practical state of English arts and Exposicion de las Praticas, manufactures, and to these subjects

“ Exposition of the Practices the work is confined almost excluand Machinations which led to the sively. M. Collenbach, with true Usurpation of the Crown of Spain, German appetite, appears to be fond and the means adopted by the em- of good eating and drinking--but disperor of the French to carry it into covers a very indifferent taste for execution, by Don Pedro Cavallos, polite literature. first Secretary of State, &c. Madrid, “ Statistic der Europaeschen Sta18mo." We notice this publication aten." - Statistics of the States as one of the most interesting docu- of Europe, by Conrad Mannert, ments that have ever appeared in 8vo. Bamberg.” This volume apthe political world; that will be pears to have be compiled with great refered to as a record of authority caution and examination. We re. by ensuing generations, and that commend it to the chartists and tends more than any other publica- geographical writers of our own tion that has hitherto been submitted country, as it will be found to corto the world, to develope the lawless rect a multitude of very common, ambition of the tyrant whose iron and at the same time very important rod is felt from one end of the con- errors, to be met with in our chorotinent to the other, and who proves graphies of foreign states. himself to be equally destitute of “Untersuchungen ueber Gebustsa. public principle aud secret com- del und die Möglictheit seiner fort punction ; who despises public opi. dauer im neunzehnten Jahrhundert, nion, and is resolved to have no will &c." “ Inquiry into hereditary but his own. The translation and Nobility, and the possibility of its universal circulation of this most continuance in the nineteenth cencurious archive in our own tongue, tury, by the author of the New Leviarenders it unnecessary for us to than, Berlin, 8vo." The anonymous dwell upon it at greater length. writer of this work has acquired no

From the German press we have small degree of reputation by his received M.Bergman's “ Historische New Leviathan; and in this, as in Schrifften, &c." “ Historic Memoirs that, we perceive much able reason. on the History of Livonia," pub- ing, often, however, too abstractly lished in two octavo volumes, at conducted, and not unfrequently Leipsic-a publication that gives an too largely blended with fancy and interesting and general account of idle speculation. It does not apthis eventful country. We have pear decided as to the best form of also to notice the following from the political government, and is equally same quarter.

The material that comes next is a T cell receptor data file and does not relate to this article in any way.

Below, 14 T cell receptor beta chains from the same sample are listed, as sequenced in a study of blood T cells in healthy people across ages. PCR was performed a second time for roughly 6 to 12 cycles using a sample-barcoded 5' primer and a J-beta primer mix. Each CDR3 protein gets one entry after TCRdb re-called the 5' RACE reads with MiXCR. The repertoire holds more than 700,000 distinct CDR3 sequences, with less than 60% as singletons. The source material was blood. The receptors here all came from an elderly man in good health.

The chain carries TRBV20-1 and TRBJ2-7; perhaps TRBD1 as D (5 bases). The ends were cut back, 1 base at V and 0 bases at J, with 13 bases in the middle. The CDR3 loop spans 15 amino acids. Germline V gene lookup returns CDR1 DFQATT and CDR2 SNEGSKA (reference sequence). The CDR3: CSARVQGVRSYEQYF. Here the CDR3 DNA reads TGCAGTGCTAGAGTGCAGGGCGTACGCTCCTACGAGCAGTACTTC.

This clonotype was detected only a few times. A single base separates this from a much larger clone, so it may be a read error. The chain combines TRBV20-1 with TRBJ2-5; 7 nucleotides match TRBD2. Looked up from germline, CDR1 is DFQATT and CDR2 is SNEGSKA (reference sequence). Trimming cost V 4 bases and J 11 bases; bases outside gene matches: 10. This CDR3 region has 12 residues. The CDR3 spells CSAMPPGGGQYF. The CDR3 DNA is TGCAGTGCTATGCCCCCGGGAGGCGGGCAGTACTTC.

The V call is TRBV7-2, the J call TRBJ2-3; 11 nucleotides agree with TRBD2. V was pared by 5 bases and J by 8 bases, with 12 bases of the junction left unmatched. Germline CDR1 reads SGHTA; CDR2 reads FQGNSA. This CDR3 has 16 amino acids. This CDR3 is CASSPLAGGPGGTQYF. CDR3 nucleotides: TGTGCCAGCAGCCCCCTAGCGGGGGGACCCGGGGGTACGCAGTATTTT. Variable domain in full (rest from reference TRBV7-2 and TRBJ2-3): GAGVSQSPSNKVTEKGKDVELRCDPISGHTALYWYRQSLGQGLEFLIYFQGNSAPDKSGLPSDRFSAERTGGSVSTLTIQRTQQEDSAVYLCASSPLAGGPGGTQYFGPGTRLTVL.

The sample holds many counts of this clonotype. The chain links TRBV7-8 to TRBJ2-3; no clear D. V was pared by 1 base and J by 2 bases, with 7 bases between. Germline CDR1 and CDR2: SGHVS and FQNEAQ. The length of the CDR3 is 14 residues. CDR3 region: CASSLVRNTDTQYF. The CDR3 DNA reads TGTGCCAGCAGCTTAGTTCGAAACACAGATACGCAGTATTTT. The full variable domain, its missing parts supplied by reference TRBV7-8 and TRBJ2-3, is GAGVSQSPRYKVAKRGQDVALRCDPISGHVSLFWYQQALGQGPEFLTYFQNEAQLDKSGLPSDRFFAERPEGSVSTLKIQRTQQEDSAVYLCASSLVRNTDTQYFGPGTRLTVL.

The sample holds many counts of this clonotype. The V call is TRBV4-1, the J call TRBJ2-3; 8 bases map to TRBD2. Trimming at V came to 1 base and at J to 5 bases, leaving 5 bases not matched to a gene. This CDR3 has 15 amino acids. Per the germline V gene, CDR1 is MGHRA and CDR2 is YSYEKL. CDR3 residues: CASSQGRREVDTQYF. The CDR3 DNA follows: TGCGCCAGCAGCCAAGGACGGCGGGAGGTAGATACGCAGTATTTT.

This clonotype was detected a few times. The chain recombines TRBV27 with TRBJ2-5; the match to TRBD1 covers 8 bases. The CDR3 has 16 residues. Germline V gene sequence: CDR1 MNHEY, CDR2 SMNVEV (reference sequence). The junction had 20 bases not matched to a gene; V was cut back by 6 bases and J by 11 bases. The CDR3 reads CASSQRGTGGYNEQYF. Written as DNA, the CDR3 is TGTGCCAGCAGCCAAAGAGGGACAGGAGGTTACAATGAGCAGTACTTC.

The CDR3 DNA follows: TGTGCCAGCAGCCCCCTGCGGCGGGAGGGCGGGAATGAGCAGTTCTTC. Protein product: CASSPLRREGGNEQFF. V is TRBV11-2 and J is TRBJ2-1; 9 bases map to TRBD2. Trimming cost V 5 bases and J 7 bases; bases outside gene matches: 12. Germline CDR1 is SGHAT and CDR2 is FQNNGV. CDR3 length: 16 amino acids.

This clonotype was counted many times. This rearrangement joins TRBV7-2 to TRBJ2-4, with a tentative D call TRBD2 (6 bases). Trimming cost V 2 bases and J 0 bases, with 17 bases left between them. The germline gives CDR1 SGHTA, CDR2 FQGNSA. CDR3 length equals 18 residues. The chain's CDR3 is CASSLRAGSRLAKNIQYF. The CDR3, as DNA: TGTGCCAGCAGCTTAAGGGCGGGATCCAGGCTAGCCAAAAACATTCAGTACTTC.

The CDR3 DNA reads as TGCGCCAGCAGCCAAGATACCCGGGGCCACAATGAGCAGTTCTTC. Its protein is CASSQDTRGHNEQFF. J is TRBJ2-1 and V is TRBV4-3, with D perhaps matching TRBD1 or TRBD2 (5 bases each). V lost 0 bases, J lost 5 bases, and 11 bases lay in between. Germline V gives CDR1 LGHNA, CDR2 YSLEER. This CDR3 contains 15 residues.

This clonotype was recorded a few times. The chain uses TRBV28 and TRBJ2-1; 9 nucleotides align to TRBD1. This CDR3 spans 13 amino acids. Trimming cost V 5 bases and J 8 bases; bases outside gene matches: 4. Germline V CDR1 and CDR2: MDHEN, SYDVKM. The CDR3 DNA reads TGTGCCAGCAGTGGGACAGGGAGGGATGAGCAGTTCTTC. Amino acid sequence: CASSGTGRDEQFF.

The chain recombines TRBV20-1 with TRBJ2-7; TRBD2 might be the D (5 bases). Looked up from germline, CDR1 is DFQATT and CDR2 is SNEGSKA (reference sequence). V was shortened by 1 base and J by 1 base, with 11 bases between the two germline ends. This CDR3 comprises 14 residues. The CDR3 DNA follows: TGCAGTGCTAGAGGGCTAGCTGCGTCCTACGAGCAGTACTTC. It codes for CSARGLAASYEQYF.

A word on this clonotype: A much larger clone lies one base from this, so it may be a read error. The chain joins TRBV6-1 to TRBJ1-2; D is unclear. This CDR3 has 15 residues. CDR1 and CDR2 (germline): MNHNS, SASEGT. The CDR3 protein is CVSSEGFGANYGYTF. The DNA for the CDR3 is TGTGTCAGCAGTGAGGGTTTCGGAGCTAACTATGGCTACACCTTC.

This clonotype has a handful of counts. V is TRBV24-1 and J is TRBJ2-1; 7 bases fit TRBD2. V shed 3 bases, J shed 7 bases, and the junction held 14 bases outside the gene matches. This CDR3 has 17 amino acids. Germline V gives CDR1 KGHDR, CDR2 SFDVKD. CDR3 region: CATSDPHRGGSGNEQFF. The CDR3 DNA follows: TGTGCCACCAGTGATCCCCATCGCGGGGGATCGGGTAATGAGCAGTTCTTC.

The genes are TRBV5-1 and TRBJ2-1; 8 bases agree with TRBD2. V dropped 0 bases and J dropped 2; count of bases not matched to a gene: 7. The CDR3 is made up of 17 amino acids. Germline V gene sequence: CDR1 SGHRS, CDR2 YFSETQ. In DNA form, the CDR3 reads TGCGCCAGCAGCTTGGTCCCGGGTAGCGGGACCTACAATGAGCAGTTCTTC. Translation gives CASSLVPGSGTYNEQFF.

hostile to monarchies and to repub“ Meine Reise durch England, lies; yet with strangeinconsistency be


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prefers the present government of ington and New York." The perFrance, which is almost purely mo- petual

' irritation which is kept alive narchical, to that of England, which by the present mode of electing tbe unites the principles of republican-chief executive officer, the Senate ism and pure monarchy.

and House of Representatives of “Versuch über eine Allgemeine an- the Union, calls aloud at all times wendbare Minisk, &c." “ Inquiry for some change or other; but respecting an universally practicable more especially at the existing peSystem of Symbols for the use and riod, in which the general state of instruction of the deafly-dumb: by Europe, and the system of politics J. M. Weinburger, Vienna, 4to." exhibited by the President for the This indefatigable and able teacher, time being, and perhaps to be ex. to whom we have, on several occa. hibited by his successor, add fuel sions, antecedently begged leave to to the prveious fire, and exacerpay our respects, is well known to bate the public feeling in a tenhave been for many years chief di- fold degree. Mr. Hillhouse effecrector of the institution for instruct- taally succeeds in pointing out the ing the deafly-dumb at Vienna, un- cause of this intestine commotion, der the patronage of the Emperor but we have many doubts wheand his family. In the work before ther the plan he proposes would us, the author introduces a hand- actually serve as a remedy: ve alphabet, which, in effect, consti- mean that of choosing the chief tutes the system of symbols he re- magistrate annually from the Senate fers to, and by means of which, or by lot; of reducing his salary from in other words, by varying the posi- 25,000 to 15,000 dollars per 20tions of the fingers of a single hand, mum, and of restricting his power on wirich variation the letters of the of appointment to offices; in conalphabet are made to depend, his junction with which he proposes scholars are capable of holding an also that the House of Represeneasy communication of ideas. tatives, instead of being elected as